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From simulation to recycling : current topics and trends in thermoplastic composites

News International-French

14 Sep 2018

Better value for money, faster, lighter, more versatile: Production processes and components face ever-tougher requirements.

ITHEC

Development of thermoplastic composite materials is still quite new as a work direction, but holds great promise. The ITHEC event at the Messe Bremen trade fair grounds aims to reflect this. The event will present the latest developments, starting with simulation and monitoring.

Alongside topics from the fields of aviation and automotive engineering, new technological trends will be in focus. For example, Dr. Hirofumi Nishida of the Kanazawa Institute of Technology in Japan will present at the ITHEC for the first time on the process properties of an in-situ polymerizing thermoplastic epoxy resin he developed in comparison to other materials, such as caprolactam. What makes this resin special is that the polymerization can be halted at any stage, so different flow properties can take effect, for example. This enables different impregnation methods, along with various further processing steps – and thus diverse applications.

“The resin has already been used for shock absorbers in cars and in earthquake protection for buildings, for example,” Nishida explains.

At Evonik Nutrition & Care, researchers indicate that they are the first in several years to work with organomodified siloxanes (OMS) as additives for thermoplastic composites. They are developing customized solutions for customers on this basis. The results of their work will be presented to the industry public for the first time at ITHEC 2018. The researchers say the addition of OMS that affect surfaces offers great potential. For example, they smooth glass fibers so well that the fiber-matrix adhesion – and thus the mechanical properties – are improved, explains Dr.-Ing. Sebastian Hessner.

“Another example is that OMS-modified polyamide improves adhesion between metal and a polymer compared to commercially available fiber-reinforced plastic.”

Another field for innovative technology is recycling, which will move into the spotlight for the first time at this year's ITHEC. One aspect is that recycled carbon fibers can definitely be used to produce materials that are capable of high performance.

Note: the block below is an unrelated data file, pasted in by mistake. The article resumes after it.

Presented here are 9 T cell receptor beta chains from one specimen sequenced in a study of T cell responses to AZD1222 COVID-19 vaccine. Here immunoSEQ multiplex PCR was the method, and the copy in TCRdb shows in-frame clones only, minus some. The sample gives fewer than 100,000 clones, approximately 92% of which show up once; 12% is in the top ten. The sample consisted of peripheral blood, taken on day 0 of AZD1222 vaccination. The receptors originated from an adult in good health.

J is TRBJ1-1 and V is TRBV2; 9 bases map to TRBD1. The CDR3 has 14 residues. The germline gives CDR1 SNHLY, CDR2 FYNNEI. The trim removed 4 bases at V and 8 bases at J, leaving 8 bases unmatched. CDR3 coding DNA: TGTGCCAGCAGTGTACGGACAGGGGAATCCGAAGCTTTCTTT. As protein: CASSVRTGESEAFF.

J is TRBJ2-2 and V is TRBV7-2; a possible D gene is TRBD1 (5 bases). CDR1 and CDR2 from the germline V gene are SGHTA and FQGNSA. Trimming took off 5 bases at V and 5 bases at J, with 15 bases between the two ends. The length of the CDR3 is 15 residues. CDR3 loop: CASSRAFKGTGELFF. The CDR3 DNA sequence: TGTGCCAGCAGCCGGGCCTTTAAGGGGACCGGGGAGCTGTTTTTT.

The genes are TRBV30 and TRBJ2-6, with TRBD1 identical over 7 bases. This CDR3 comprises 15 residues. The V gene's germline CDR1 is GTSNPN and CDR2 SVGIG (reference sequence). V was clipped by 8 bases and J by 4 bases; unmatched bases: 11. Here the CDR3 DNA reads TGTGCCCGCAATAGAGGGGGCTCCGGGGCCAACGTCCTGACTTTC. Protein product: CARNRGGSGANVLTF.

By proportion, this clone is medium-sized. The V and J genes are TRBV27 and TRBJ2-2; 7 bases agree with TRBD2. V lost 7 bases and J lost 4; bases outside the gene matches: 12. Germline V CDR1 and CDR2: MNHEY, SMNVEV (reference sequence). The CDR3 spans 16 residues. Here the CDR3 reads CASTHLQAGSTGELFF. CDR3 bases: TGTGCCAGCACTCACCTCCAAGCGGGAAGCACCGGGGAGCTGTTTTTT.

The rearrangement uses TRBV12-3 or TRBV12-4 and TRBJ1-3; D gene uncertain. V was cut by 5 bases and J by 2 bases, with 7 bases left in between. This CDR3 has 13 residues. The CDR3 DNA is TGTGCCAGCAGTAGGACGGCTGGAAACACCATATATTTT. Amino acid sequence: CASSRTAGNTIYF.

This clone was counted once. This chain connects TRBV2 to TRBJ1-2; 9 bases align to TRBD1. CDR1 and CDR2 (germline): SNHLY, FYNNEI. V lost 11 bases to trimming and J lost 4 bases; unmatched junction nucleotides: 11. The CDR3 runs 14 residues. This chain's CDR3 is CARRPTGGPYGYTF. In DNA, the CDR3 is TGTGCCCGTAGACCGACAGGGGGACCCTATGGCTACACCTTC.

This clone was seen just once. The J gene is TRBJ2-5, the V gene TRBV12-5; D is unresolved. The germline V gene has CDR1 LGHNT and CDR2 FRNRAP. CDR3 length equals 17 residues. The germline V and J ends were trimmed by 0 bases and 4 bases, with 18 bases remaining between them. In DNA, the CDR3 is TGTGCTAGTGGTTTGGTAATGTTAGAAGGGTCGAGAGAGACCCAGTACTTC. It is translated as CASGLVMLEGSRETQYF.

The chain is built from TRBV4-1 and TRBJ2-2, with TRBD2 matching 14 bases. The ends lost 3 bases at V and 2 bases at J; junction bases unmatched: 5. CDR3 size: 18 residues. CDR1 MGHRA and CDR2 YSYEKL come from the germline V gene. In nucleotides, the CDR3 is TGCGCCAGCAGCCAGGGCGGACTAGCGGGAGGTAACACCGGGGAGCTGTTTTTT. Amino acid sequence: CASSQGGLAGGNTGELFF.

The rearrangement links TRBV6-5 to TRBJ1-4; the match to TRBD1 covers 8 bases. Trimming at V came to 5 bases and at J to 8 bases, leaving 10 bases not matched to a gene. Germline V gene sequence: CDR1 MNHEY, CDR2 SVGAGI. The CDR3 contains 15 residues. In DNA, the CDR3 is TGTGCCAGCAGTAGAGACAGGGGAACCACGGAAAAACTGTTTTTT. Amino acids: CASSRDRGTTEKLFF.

“So far, though, acceptance of these kinds of products based on recycled materials has been lacking,” says Marcel Hofmann of Sächsisches Textilforschungsinstitut Chemnitz (STFI), a textile research institute based in the German state of Saxony.

STFI, Faserinstitut Bremen (FIBRE), and four industrial partners aim to change that now, with their RecyCarb project, by ensuring things like reproducibility from recycling through to production.

“Right now there are no standards or specifications at all for things like quality control,” Hofmann says. “We have laid a foundation here that can be viewed as a recommendation.”

The partners are also working on practical production of high performance composites. In fact, Hofmann says, the material properties have been improved massively compared with parameters known from the literature – for example, 67 percent greater bending strength has been achieved. Between now and the conclusion of the project, at the end of this year, the group will be producing real components to use as demo pieces, highlighting possible areas of application and supporting the adoption of this method in real-world products.

Messe Bremen cooperates with Faserinstitut Bremen e.V. at the University of Bremen to hold the event. The conference is held every two years. This year’s program encompasses 57 talks and poster presentations. The event is supported by 50 research institutions and companies from all over the world – more than ever before, and a sign of this topic’s importance. About 300 specialists are expected to attend.